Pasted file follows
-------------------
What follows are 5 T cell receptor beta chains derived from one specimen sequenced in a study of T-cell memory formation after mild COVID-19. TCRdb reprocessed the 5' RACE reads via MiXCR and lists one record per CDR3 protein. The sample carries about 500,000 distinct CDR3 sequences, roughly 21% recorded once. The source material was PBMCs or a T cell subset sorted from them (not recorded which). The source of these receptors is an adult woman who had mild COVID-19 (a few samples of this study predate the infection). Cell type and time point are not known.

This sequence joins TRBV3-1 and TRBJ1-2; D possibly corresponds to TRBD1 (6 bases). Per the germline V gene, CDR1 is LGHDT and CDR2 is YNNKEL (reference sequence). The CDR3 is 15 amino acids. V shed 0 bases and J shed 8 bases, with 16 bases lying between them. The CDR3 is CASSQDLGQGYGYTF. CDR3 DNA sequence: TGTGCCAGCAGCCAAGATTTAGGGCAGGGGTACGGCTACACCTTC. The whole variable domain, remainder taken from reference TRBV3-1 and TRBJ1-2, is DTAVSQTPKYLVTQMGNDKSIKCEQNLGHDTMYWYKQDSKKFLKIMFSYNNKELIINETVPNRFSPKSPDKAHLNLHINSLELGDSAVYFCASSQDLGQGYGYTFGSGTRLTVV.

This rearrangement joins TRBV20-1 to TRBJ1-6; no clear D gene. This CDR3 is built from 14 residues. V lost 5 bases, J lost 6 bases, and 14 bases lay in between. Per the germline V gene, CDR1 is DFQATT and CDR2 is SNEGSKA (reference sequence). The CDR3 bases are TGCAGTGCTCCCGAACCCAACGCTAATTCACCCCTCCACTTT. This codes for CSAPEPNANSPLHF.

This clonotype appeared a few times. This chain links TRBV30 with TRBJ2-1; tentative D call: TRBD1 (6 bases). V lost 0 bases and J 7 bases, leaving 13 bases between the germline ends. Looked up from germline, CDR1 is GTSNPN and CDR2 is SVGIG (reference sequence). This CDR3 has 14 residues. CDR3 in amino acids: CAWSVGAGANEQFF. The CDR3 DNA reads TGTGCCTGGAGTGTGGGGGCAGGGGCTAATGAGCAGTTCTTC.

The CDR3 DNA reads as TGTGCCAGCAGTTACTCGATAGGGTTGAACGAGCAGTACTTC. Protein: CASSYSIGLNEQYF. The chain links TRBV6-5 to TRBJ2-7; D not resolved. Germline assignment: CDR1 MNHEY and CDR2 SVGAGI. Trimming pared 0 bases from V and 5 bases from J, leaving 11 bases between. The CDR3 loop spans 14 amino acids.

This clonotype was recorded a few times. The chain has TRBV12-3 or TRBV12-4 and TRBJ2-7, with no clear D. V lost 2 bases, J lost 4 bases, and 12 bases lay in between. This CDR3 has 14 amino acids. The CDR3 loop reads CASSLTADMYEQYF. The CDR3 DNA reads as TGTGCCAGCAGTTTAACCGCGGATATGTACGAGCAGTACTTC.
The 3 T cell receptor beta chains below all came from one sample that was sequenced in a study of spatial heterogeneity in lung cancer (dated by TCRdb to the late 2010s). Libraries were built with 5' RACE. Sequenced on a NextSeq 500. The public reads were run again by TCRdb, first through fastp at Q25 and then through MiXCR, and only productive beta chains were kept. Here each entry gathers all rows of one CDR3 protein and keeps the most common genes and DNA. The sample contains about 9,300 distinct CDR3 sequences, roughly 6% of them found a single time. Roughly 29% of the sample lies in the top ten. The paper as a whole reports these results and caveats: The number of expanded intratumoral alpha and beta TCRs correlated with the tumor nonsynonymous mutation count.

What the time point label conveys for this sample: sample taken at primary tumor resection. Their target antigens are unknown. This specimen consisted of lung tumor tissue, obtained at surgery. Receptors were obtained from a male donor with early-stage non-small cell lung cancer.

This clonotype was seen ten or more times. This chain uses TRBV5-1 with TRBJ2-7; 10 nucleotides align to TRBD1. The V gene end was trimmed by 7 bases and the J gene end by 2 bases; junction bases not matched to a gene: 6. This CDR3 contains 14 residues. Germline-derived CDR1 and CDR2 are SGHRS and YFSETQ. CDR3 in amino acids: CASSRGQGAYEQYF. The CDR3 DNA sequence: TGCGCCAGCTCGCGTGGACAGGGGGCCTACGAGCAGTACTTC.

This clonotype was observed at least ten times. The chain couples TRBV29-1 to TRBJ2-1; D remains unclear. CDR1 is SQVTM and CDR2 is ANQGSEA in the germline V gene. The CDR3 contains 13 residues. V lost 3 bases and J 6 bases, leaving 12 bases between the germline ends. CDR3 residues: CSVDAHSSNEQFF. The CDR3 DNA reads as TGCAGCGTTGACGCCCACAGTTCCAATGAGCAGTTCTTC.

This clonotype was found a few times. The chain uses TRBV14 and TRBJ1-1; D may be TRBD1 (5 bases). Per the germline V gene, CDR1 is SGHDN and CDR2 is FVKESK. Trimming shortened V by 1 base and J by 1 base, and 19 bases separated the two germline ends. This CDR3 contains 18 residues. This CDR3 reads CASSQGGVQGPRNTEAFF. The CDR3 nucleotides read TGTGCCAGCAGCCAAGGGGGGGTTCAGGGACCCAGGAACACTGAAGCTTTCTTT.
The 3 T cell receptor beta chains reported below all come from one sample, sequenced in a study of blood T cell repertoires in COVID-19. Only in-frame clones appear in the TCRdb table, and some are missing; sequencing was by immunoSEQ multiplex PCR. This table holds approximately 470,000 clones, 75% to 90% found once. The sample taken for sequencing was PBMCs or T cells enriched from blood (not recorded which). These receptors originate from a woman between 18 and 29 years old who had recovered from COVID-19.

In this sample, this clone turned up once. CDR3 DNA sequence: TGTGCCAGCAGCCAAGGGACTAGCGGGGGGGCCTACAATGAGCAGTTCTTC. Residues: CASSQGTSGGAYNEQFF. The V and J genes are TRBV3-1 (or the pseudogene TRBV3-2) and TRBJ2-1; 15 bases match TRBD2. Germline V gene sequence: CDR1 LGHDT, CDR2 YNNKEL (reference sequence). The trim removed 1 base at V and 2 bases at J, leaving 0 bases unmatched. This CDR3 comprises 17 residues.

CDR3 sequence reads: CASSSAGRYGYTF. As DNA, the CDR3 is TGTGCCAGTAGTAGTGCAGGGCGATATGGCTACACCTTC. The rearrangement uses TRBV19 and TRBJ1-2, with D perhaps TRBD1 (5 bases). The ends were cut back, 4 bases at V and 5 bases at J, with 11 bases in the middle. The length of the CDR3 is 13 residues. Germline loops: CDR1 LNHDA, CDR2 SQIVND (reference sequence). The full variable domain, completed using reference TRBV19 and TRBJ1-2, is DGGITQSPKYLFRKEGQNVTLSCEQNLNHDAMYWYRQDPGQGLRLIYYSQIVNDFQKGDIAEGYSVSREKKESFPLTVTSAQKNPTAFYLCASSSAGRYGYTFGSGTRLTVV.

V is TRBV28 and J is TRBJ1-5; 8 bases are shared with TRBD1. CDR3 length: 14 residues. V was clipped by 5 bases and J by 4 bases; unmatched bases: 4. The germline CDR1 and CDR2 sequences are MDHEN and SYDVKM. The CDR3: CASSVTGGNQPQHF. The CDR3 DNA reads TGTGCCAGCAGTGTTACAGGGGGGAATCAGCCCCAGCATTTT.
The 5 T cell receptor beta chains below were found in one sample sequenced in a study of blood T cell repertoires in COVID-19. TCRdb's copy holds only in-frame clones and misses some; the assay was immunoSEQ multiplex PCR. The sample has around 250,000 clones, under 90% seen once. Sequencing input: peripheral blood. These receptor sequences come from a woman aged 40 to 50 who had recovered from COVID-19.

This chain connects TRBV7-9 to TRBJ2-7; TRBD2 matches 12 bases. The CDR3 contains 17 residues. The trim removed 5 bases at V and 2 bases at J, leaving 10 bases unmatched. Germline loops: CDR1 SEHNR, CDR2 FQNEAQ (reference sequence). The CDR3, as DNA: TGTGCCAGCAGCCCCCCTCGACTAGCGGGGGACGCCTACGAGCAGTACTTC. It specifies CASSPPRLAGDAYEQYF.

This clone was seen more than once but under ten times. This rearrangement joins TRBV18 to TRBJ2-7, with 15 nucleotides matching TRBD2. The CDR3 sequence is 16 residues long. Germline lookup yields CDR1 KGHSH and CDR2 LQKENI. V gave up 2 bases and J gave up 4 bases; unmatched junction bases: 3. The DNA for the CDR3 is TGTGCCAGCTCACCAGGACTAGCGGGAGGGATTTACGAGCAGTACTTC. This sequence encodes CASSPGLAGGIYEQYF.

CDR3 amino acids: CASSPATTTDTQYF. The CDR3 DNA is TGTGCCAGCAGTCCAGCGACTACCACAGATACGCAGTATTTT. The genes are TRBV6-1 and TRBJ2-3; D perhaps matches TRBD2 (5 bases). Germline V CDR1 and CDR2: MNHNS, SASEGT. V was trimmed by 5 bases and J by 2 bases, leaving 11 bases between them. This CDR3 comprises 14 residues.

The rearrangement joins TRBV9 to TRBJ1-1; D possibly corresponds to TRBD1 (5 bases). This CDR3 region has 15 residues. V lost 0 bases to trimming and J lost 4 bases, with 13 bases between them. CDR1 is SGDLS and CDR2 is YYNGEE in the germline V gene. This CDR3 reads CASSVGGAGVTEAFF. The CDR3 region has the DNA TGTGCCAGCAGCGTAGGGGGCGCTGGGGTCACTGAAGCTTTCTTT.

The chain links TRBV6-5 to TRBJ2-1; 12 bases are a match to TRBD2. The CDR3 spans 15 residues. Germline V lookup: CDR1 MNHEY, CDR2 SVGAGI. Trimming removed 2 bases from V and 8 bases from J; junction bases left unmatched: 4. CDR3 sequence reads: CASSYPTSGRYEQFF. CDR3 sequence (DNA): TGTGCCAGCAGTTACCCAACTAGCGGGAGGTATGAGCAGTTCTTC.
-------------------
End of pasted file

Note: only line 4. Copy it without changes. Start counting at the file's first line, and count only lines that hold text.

This clonotype appeared a few times. This chain links TRBV30 with TRBJ2-1; tentative D call: TRBD1 (6 bases). V lost 0 bases and J 7 bases, leaving 13 bases between the germline ends. Looked up from germline, CDR1 is GTSNPN and CDR2 is SVGIG (reference sequence). This CDR3 has 14 residues. CDR3 in amino acids: CAWSVGAGANEQFF. The CDR3 DNA reads TGTGCCTGGAGTGTGGGGGCAGGGGCTAATGAGCAGTTCTTC.